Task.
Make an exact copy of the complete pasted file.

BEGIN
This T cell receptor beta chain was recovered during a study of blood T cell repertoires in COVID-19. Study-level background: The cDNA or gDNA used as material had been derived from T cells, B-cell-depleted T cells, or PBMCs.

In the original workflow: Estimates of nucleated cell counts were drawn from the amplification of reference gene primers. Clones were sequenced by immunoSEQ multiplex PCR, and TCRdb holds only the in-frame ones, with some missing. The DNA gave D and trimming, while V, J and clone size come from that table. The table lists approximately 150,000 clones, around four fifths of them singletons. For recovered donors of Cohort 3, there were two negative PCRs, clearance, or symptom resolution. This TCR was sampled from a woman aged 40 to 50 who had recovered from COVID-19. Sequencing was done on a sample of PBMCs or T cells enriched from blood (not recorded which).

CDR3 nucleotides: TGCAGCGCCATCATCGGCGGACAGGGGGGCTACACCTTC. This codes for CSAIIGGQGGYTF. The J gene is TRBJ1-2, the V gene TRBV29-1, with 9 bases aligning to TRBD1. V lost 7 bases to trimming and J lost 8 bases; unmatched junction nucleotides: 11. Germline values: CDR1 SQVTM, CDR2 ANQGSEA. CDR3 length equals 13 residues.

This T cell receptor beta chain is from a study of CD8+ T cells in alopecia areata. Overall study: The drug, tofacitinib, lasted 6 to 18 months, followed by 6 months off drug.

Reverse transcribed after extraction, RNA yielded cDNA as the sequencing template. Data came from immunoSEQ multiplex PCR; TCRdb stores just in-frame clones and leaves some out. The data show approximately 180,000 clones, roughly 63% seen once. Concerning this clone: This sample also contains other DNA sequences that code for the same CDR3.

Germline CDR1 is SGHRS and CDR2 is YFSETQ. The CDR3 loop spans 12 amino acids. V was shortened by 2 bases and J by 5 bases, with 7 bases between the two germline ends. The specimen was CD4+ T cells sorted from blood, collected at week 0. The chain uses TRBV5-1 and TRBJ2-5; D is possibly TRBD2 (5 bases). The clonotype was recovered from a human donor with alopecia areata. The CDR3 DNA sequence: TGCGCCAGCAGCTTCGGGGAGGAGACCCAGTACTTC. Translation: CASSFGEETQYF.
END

This T cell receptor beta chain was recovered during a study of blood T cell repertoires in COVID-19. Study-level background: The cDNA or gDNA used as material had been derived from T cells, B-cell-depleted T cells, or PBMCs.

In the original workflow: Estimates of nucleated cell counts were drawn from the amplification of reference gene primers. Clones were sequenced by immunoSEQ multiplex PCR, and TCRdb holds only the in-frame ones, with some missing. The DNA gave D and trimming, while V, J and clone size come from that table. The table lists approximately 150,000 clones, around four fifths of them singletons. For recovered donors of Cohort 3, there were two negative PCRs, clearance, or symptom resolution. This TCR was sampled from a woman aged 40 to 50 who had recovered from COVID-19. Sequencing was done on a sample of PBMCs or T cells enriched from blood (not recorded which).

CDR3 nucleotides: TGCAGCGCCATCATCGGCGGACAGGGGGGCTACACCTTC. This codes for CSAIIGGQGGYTF. The J gene is TRBJ1-2, the V gene TRBV29-1, with 9 bases aligning to TRBD1. V lost 7 bases to trimming and J lost 8 bases; unmatched junction nucleotides: 11. Germline values: CDR1 SQVTM, CDR2 ANQGSEA. CDR3 length equals 13 residues.

This T cell receptor beta chain is from a study of CD8+ T cells in alopecia areata. Overall study: The drug, tofacitinib, lasted 6 to 18 months, followed by 6 months off drug.

Reverse transcribed after extraction, RNA yielded cDNA as the sequencing template. Data came from immunoSEQ multiplex PCR; TCRdb stores just in-frame clones and leaves some out. The data show approximately 180,000 clones, roughly 63% seen once. Concerning this clone: This sample also contains other DNA sequences that code for the same CDR3.

Germline CDR1 is SGHRS and CDR2 is YFSETQ. The CDR3 loop spans 12 amino acids. V was shortened by 2 bases and J by 5 bases, with 7 bases between the two germline ends. The specimen was CD4+ T cells sorted from blood, collected at week 0. The chain uses TRBV5-1 and TRBJ2-5; D is possibly TRBD2 (5 bases). The clonotype was recovered from a human donor with alopecia areata. The CDR3 DNA sequence: TGCGCCAGCAGCTTCGGGGAGGAGACCCAGTACTTC. Translation: CASSFGEETQYF.